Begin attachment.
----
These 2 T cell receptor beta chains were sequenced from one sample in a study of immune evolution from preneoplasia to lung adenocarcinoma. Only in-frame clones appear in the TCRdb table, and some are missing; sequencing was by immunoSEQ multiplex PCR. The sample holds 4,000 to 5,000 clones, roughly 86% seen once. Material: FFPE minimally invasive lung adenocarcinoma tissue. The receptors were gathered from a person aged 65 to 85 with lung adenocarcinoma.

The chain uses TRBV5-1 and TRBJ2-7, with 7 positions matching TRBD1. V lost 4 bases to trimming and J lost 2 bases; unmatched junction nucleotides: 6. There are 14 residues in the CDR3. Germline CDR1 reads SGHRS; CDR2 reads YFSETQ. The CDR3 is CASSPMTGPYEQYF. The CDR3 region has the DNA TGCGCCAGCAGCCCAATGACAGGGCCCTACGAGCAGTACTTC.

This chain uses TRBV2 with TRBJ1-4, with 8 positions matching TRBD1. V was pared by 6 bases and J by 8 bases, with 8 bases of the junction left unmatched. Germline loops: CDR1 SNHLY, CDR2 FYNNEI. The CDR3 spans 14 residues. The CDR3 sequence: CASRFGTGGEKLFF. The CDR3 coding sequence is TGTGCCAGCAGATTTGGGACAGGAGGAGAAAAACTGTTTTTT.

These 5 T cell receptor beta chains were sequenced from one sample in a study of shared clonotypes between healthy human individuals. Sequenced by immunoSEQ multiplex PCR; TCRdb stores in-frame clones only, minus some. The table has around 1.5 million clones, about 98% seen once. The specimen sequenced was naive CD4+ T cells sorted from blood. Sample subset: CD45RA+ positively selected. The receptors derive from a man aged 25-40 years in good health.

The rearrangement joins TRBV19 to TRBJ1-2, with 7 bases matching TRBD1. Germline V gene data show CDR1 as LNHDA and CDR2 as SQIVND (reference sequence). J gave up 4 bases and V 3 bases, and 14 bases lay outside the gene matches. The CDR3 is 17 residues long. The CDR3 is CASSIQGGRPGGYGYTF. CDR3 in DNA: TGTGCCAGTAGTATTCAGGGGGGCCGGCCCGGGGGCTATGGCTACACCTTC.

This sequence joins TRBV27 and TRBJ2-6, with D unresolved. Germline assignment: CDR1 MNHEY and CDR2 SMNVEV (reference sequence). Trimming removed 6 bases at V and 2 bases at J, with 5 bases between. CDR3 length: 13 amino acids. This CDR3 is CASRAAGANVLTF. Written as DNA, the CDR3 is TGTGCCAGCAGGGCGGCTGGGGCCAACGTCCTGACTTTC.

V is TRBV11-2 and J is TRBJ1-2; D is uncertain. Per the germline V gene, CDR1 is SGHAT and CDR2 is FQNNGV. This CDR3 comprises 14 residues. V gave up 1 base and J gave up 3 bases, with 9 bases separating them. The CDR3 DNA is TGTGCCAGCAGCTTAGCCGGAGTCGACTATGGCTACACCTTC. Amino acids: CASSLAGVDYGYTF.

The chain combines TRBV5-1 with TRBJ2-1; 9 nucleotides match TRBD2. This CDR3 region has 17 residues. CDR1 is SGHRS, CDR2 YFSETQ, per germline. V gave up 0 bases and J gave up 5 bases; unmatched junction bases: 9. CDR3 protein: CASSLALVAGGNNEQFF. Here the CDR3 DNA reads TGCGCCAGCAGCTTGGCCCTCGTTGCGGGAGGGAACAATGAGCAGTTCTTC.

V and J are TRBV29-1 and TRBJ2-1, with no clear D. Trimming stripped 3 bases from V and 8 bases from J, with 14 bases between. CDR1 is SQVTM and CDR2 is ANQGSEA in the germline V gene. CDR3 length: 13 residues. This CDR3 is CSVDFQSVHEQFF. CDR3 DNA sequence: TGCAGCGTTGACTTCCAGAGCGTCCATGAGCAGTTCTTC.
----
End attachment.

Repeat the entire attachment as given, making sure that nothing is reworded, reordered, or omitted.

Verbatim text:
These 2 T cell receptor beta chains were sequenced from one sample in a study of immune evolution from preneoplasia to lung adenocarcinoma. Only in-frame clones appear in the TCRdb table, and some are missing; sequencing was by immunoSEQ multiplex PCR. The sample holds 4,000 to 5,000 clones, roughly 86% seen once. Material: FFPE minimally invasive lung adenocarcinoma tissue. The receptors were gathered from a person aged 65 to 85 with lung adenocarcinoma.

The chain uses TRBV5-1 and TRBJ2-7, with 7 positions matching TRBD1. V lost 4 bases to trimming and J lost 2 bases; unmatched junction nucleotides: 6. There are 14 residues in the CDR3. Germline CDR1 reads SGHRS; CDR2 reads YFSETQ. The CDR3 is CASSPMTGPYEQYF. The CDR3 region has the DNA TGCGCCAGCAGCCCAATGACAGGGCCCTACGAGCAGTACTTC.

This chain uses TRBV2 with TRBJ1-4, with 8 positions matching TRBD1. V was pared by 6 bases and J by 8 bases, with 8 bases of the junction left unmatched. Germline loops: CDR1 SNHLY, CDR2 FYNNEI. The CDR3 spans 14 residues. The CDR3 sequence: CASRFGTGGEKLFF. The CDR3 coding sequence is TGTGCCAGCAGATTTGGGACAGGAGGAGAAAAACTGTTTTTT.

These 5 T cell receptor beta chains were sequenced from one sample in a study of shared clonotypes between healthy human individuals. Sequenced by immunoSEQ multiplex PCR; TCRdb stores in-frame clones only, minus some. The table has around 1.5 million clones, about 98% seen once. The specimen sequenced was naive CD4+ T cells sorted from blood. Sample subset: CD45RA+ positively selected. The receptors derive from a man aged 25-40 years in good health.

The rearrangement joins TRBV19 to TRBJ1-2, with 7 bases matching TRBD1. Germline V gene data show CDR1 as LNHDA and CDR2 as SQIVND (reference sequence). J gave up 4 bases and V 3 bases, and 14 bases lay outside the gene matches. The CDR3 is 17 residues long. The CDR3 is CASSIQGGRPGGYGYTF. CDR3 in DNA: TGTGCCAGTAGTATTCAGGGGGGCCGGCCCGGGGGCTATGGCTACACCTTC.

This sequence joins TRBV27 and TRBJ2-6, with D unresolved. Germline assignment: CDR1 MNHEY and CDR2 SMNVEV (reference sequence). Trimming removed 6 bases at V and 2 bases at J, with 5 bases between. CDR3 length: 13 amino acids. This CDR3 is CASRAAGANVLTF. Written as DNA, the CDR3 is TGTGCCAGCAGGGCGGCTGGGGCCAACGTCCTGACTTTC.

V is TRBV11-2 and J is TRBJ1-2; D is uncertain. Per the germline V gene, CDR1 is SGHAT and CDR2 is FQNNGV. This CDR3 comprises 14 residues. V gave up 1 base and J gave up 3 bases, with 9 bases separating them. The CDR3 DNA is TGTGCCAGCAGCTTAGCCGGAGTCGACTATGGCTACACCTTC. Amino acids: CASSLAGVDYGYTF.

The chain combines TRBV5-1 with TRBJ2-1; 9 nucleotides match TRBD2. This CDR3 region has 17 residues. CDR1 is SGHRS, CDR2 YFSETQ, per germline. V gave up 0 bases and J gave up 5 bases; unmatched junction bases: 9. CDR3 protein: CASSLALVAGGNNEQFF. Here the CDR3 DNA reads TGCGCCAGCAGCTTGGCCCTCGTTGCGGGAGGGAACAATGAGCAGTTCTTC.

V and J are TRBV29-1 and TRBJ2-1, with no clear D. Trimming stripped 3 bases from V and 8 bases from J, with 14 bases between. CDR1 is SQVTM and CDR2 is ANQGSEA in the germline V gene. CDR3 length: 13 residues. This CDR3 is CSVDFQSVHEQFF. CDR3 DNA sequence: TGCAGCGTTGACTTCCAGAGCGTCCATGAGCAGTTCTTC.